A scientific expedition to a remote glacier field in Canada's High Arctic may help researchers unlock the secrets about the beginning of life and provide insights for future exploration of our solar system.
A team assembled by the University of Calgary's Arctic Institute of North America plans to spend two weeks studying a sulfur-spewing spring on the surface of an ice field not far from the North Pole this summer, after it was discovered by Institute Executive Director Dr. Benoit Beauchamp during his travels in the area. Beauchamp, U of C adjunct professor Dr. Steve Grasby from the Geological Survey of Canada, and two graduate students will conduct the first extensive study of the spring after initial tests showed the geological oddity is home to a unique form of bacteria that has adapted to thrive in a cold and sulfur-rich environment.
"We really want to try and understand the plumbing system for this spring and where all this sulfur is coming from," Beauchamp said. "This is a very unusual feature on the earth's surface and it's an extreme ecosystem that could be a good model for how life first begins in a harsh environment."
The spring has also attracted the attention of the Canadian Space Agency and NASA, which are helping to fund the expedition, because it likely provides the best example on Earth for the conditions believed to exist on the surface of Jupiter's moon Europa. Ice-covered Europa is considered one of the best candidates for finding evidence of life on other planets within our solar system. Sending a probe to the planet is high on NASA's list of possible projects. Graduate student Damhnait Gleeson from the University Colorado, on a project sponsored by NASA's Jet Propulsion Laboratory, will be taking part in the study to determine if it will be worthwhile testing spacecraft and remote-control rover equipment on the glacier in the future.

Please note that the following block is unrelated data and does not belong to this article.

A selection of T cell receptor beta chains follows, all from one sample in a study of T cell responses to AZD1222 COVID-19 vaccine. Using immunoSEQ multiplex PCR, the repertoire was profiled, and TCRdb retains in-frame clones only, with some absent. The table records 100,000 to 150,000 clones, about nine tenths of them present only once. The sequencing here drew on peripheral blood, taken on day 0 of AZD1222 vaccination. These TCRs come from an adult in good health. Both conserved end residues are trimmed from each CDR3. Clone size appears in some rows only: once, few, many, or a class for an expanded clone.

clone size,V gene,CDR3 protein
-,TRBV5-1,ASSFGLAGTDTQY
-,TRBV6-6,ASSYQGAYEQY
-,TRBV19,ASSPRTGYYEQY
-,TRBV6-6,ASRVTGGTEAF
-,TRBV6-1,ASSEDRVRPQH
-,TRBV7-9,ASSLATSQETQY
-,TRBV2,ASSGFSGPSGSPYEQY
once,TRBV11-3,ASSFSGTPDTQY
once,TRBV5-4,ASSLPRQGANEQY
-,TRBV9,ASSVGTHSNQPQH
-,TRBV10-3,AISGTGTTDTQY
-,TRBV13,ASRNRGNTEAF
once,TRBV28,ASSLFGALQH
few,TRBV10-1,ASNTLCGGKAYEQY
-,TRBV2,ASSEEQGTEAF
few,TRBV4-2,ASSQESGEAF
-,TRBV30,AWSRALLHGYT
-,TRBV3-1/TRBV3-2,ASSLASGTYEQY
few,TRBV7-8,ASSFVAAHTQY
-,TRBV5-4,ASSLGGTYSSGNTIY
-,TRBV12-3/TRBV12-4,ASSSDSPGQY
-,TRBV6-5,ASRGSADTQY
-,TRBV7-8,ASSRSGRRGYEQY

"These are exciting times for planetary exploration in Canada, said Dr. Alain Berinstain, Director of Planetary Exploration and Space Astronomy at the Canadian Space Agency (CSA). "With the development of the Canadian Analogue Research Network (CARN) by the CSA, there are more opportunities than ever for Canadian researchers to further our understanding of other planets by studying analogues sites on Earth," Berinstain said. "These sulfur springs in the Arctic may just put us one step closer to answering that age old question: are we alone in the Universe?"
Beauchamp discovered the spring in the mid-1990s when he noticed a yellow stain on the snow while passing over the Borup Fiord Pass in a helicopter. He eventually visited the site and noticed the strong smell of rotten eggs that indicated the presence of sulfur. Grasby then visited the in 1999 and 2001 and collected samples of the water and mineral deposits from the spring, which contained new forms of bacteria and an extremely rare mineral known as vaterite.
Sulfur-loving organisms have been found living in extremely hot water around geothermal vents deep in the ocean floor but are seldom observed living in cold environments.
Beauchamp, Grasby, Gleeson and U of C graduate student Marie-Eve Caron leave for the glacier on June 21. From Ottawa, they will fly to Resolute, where they will be flown to the Eureka research station via Twin Otter airplane. The team will then reach the glacier by helicopter and set up a small camp near the base of the glacier where they will study the spring and acquire numerous water, mineral and rock samples.
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